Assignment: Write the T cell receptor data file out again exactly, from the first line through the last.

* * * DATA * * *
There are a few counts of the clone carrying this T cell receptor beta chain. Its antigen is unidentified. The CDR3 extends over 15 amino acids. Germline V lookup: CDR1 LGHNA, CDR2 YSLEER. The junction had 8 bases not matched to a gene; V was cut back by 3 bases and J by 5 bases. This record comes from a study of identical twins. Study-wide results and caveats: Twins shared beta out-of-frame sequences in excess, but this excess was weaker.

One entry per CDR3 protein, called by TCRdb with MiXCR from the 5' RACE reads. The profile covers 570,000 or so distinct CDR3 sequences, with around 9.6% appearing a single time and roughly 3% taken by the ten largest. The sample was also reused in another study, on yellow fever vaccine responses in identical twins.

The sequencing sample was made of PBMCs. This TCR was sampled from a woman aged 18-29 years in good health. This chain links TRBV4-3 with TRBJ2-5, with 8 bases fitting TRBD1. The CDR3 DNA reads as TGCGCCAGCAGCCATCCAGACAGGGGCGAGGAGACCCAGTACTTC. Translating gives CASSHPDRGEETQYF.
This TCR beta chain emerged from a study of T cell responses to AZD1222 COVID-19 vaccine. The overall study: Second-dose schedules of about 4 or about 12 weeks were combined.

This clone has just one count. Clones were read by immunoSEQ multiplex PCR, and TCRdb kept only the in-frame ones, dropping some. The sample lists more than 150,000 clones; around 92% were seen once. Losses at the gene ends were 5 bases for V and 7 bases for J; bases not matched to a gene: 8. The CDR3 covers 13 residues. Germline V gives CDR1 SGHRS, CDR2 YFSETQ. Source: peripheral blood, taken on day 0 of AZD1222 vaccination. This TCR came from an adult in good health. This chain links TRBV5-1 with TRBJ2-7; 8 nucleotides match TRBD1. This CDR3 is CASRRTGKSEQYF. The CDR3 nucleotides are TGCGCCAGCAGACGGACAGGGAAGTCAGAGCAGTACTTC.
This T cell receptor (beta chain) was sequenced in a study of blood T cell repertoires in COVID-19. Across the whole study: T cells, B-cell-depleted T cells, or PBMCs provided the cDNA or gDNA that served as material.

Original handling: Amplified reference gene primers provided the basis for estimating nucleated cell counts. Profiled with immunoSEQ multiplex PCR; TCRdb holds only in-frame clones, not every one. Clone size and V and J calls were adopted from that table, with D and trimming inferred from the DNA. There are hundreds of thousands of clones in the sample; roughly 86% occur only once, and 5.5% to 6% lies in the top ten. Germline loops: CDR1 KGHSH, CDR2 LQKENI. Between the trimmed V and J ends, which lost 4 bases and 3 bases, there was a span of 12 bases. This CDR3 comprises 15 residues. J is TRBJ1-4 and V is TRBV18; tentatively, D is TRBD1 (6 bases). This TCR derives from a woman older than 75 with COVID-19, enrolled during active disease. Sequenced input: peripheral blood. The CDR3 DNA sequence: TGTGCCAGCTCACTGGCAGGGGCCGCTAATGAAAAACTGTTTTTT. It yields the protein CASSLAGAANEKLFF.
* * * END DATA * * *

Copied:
There are a few counts of the clone carrying this T cell receptor beta chain. Its antigen is unidentified. The CDR3 extends over 15 amino acids. Germline V lookup: CDR1 LGHNA, CDR2 YSLEER. The junction had 8 bases not matched to a gene; V was cut back by 3 bases and J by 5 bases. This record comes from a study of identical twins. Study-wide results and caveats: Twins shared beta out-of-frame sequences in excess, but this excess was weaker.

One entry per CDR3 protein, called by TCRdb with MiXCR from the 5' RACE reads. The profile covers 570,000 or so distinct CDR3 sequences, with around 9.6% appearing a single time and roughly 3% taken by the ten largest. The sample was also reused in another study, on yellow fever vaccine responses in identical twins.

The sequencing sample was made of PBMCs. This TCR was sampled from a woman aged 18-29 years in good health. This chain links TRBV4-3 with TRBJ2-5, with 8 bases fitting TRBD1. The CDR3 DNA reads as TGCGCCAGCAGCCATCCAGACAGGGGCGAGGAGACCCAGTACTTC. Translating gives CASSHPDRGEETQYF.
This TCR beta chain emerged from a study of T cell responses to AZD1222 COVID-19 vaccine. The overall study: Second-dose schedules of about 4 or about 12 weeks were combined.

This clone has just one count. Clones were read by immunoSEQ multiplex PCR, and TCRdb kept only the in-frame ones, dropping some. The sample lists more than 150,000 clones; around 92% were seen once. Losses at the gene ends were 5 bases for V and 7 bases for J; bases not matched to a gene: 8. The CDR3 covers 13 residues. Germline V gives CDR1 SGHRS, CDR2 YFSETQ. Source: peripheral blood, taken on day 0 of AZD1222 vaccination. This TCR came from an adult in good health. This chain links TRBV5-1 with TRBJ2-7; 8 nucleotides match TRBD1. This CDR3 is CASRRTGKSEQYF. The CDR3 nucleotides are TGCGCCAGCAGACGGACAGGGAAGTCAGAGCAGTACTTC.
This T cell receptor (beta chain) was sequenced in a study of blood T cell repertoires in COVID-19. Across the whole study: T cells, B-cell-depleted T cells, or PBMCs provided the cDNA or gDNA that served as material.

Original handling: Amplified reference gene primers provided the basis for estimating nucleated cell counts. Profiled with immunoSEQ multiplex PCR; TCRdb holds only in-frame clones, not every one. Clone size and V and J calls were adopted from that table, with D and trimming inferred from the DNA. There are hundreds of thousands of clones in the sample; roughly 86% occur only once, and 5.5% to 6% lies in the top ten. Germline loops: CDR1 KGHSH, CDR2 LQKENI. Between the trimmed V and J ends, which lost 4 bases and 3 bases, there was a span of 12 bases. This CDR3 comprises 15 residues. J is TRBJ1-4 and V is TRBV18; tentatively, D is TRBD1 (6 bases). This TCR derives from a woman older than 75 with COVID-19, enrolled during active disease. Sequenced input: peripheral blood. The CDR3 DNA sequence: TGTGCCAGCTCACTGGCAGGGGCCGCTAATGAAAAACTGTTTTTT. It yields the protein CASSLAGAANEKLFF.